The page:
Blogger Mails Apple AirTag to London and Successfully Tracks Its Journey

AirTag on Table Credit: Hadrian / Shutterstock
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Apple only recently announced its long-expected AirTags for smart tracking, but people are already finding innovative new uses for them – including sending them through the mail.

The AirTag’s small, coin-like shape allows it to be used in all sorts of scenarios, like keeping them in a laptop case or purse, or, well, pretty much anything else. Since they are designed to work at a distance, it wasn’t long before someone planned to try mailing one.

Blogger Kirk McElhearn decided to mail an AirTag in an envelope with first-class shipping from Stratford-upon-Avon to a friend in London and the experiment worked!

McElhearn was able to use the Find My app to check precisely where the envelope was at during stages of travel… as long as there was a nearby iOS device to ping off of.

It’s no surprise that it was easy to tell when the AirTag had reached a mailroom for sorting, loading, and eventually being sent to a processing center.

The Find My network that Apple depends on for tracking AirTags is quite reliable, as McElhearn was able to take screenshots of the Find My app charting the progression of the envelope.

It wasn’t tracking movement in true real-time – AirTags aren’t designed to do that, but it provided reliable updates about everywhere the AirTag had been, as simple things like truckers carrying iPhone would be enough for AirTags to get a ping.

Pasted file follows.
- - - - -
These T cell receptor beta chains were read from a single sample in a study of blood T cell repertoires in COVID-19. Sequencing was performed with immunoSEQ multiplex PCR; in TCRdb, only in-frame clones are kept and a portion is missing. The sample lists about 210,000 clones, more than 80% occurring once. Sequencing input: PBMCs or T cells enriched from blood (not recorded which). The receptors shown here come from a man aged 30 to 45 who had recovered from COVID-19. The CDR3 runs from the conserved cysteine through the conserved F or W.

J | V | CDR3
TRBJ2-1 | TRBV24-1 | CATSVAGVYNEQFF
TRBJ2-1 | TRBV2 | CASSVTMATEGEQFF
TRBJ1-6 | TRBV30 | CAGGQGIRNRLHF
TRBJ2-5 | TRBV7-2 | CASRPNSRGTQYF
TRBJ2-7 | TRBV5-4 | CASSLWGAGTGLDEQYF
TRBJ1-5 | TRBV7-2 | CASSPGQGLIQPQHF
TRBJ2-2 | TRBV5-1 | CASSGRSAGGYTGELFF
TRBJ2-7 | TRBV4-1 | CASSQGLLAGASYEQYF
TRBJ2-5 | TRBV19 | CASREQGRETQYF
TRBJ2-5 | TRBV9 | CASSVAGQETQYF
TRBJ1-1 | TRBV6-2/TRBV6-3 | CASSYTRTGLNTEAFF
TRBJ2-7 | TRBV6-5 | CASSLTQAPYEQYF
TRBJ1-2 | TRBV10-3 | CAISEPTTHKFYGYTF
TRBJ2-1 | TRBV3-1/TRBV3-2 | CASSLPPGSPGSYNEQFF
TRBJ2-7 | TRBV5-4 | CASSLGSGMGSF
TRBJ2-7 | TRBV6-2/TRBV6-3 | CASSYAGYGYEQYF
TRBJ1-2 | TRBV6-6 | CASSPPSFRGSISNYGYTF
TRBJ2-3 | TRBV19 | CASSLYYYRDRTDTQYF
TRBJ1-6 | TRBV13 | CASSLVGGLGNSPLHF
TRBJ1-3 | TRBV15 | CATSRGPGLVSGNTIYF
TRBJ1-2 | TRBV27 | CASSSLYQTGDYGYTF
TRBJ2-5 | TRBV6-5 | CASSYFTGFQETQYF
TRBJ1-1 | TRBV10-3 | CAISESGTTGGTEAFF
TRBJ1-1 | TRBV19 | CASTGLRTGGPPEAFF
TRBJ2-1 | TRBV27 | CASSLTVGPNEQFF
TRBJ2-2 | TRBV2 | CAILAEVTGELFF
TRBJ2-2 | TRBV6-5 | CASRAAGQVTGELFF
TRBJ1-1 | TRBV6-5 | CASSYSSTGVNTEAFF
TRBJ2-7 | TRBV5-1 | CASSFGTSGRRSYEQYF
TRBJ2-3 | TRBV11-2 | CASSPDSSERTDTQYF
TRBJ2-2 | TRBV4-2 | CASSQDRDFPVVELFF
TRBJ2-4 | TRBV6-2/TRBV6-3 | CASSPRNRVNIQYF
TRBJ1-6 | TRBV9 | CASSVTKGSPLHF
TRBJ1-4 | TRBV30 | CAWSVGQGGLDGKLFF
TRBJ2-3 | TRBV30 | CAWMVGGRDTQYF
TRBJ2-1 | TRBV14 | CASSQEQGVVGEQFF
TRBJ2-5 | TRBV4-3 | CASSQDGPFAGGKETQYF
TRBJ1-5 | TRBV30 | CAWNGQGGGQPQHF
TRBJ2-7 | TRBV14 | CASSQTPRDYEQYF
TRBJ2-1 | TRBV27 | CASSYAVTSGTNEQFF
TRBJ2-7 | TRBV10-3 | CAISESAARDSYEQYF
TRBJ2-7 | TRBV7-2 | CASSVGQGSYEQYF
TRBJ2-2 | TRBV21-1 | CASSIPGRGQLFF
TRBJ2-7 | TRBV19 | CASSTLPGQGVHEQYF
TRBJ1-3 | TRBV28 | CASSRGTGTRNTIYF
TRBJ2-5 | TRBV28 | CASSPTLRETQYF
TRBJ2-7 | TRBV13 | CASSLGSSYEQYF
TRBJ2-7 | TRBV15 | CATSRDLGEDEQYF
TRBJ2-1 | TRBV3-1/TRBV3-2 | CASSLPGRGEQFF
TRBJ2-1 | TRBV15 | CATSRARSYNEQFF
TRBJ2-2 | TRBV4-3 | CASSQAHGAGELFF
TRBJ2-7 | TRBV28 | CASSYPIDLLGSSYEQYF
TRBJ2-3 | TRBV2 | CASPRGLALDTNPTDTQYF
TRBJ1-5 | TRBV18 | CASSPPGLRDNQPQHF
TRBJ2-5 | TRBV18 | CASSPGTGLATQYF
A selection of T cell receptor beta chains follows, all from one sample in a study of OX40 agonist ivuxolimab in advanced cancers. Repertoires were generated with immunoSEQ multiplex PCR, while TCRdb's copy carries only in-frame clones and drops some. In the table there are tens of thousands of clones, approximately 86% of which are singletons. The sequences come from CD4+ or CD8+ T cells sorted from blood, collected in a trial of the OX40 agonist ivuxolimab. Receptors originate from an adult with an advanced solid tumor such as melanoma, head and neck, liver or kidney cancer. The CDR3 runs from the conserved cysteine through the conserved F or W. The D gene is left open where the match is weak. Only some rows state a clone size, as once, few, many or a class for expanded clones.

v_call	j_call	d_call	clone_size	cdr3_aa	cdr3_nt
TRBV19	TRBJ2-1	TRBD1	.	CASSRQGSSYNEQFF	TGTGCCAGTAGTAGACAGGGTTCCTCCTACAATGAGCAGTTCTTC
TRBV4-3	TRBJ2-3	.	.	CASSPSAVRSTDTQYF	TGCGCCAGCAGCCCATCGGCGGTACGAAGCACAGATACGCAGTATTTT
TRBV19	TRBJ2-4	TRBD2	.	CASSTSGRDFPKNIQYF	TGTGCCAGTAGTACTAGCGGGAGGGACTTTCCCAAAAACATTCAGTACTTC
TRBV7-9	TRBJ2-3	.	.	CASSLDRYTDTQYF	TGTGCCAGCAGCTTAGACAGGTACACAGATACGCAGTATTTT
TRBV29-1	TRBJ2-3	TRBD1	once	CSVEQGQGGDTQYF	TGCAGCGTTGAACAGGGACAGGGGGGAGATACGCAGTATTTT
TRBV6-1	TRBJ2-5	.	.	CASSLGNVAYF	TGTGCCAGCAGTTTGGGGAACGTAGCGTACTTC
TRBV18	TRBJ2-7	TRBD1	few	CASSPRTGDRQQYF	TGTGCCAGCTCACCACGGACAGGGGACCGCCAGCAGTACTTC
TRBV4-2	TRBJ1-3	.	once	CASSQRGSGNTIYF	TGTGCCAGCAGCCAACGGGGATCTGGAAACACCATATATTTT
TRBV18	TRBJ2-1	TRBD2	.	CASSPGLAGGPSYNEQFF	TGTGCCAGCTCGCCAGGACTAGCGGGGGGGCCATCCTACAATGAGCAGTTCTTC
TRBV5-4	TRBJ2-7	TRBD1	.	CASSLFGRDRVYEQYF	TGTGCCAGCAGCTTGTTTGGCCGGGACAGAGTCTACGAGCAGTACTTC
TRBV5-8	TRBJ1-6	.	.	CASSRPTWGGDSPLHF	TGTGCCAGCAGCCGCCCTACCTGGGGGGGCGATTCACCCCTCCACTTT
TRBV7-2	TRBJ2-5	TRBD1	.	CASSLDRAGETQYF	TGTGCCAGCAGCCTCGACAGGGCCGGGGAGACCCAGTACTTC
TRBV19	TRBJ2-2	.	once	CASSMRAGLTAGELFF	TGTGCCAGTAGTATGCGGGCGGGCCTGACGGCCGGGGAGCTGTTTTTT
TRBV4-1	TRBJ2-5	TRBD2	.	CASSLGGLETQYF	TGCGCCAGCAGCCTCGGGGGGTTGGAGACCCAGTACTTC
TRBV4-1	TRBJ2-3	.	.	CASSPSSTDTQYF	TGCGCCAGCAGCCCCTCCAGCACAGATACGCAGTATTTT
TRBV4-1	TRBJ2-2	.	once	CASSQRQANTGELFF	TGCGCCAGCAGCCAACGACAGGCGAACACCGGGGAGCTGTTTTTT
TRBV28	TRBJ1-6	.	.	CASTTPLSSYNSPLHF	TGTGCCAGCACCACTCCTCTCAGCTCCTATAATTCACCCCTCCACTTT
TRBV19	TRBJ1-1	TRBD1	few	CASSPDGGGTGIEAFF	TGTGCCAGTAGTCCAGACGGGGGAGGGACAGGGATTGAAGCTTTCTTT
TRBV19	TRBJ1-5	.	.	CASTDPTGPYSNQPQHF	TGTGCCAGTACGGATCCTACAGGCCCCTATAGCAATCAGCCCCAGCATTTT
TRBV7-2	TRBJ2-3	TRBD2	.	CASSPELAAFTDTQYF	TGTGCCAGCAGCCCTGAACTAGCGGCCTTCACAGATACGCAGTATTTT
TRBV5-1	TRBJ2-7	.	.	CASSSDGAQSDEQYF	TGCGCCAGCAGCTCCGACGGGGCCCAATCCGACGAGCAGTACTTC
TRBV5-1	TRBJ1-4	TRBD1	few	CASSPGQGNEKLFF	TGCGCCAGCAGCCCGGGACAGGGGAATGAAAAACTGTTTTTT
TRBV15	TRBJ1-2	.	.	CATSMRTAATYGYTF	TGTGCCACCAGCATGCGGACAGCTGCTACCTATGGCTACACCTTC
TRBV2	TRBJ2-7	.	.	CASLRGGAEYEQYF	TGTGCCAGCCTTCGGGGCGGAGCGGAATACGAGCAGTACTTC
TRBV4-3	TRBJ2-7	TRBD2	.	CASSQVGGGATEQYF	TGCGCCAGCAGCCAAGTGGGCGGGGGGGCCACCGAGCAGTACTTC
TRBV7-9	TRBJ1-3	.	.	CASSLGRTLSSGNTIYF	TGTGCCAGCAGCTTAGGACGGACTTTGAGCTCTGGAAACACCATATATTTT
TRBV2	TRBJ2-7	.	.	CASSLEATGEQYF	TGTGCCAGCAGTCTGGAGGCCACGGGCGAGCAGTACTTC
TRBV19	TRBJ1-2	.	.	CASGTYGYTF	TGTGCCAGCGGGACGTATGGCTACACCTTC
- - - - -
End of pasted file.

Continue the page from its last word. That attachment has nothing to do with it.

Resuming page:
It seems that the more iOS devices near the AirTags, the more frequently they can update as the location changes, especially if they aren’t moving too fast.

However, the experiment also showed that some AirTag features don’t seem to work so well. For example, AirTags are meant to be built with a safety feature, so if they are significantly separated from a registered owner for three days, then any iPhone user in the presence of the AirTag should get a notification that a lost AirTag is nearby, making it easier to find or notifying someone that they may have accidentally picked up someone else’s AirTag.

However, McElhearn found that this three-day feature did not seem to work with his friend at all, even though the AirTag kept updating the Find My app while left untouched in the envelope. It’s not clear when the three-day countdown begins or what might interfere with it, but this feature does not appear particularly useful for now.

AirTags are also supposed to play a chime to alert nearby people if it’s been lost for three days. However, other sources have stated that this chime only lasts for a short time and isn’t very loud, so if you’re watching TV or listening to music – or are just in a noisy area like a subway or café – you’re probably not going to hear it. Again, not especially useful.

Nevertheless, there’s a lot of valuable information to unpack here. While the “oops, I lost it” features of the AirTag don’t seem very dependable, it’s worth noting that the Tags function best when in an area with lots of iPhones and similar devices. That means they could also struggle to work well in rural areas with fewer people and devices around.

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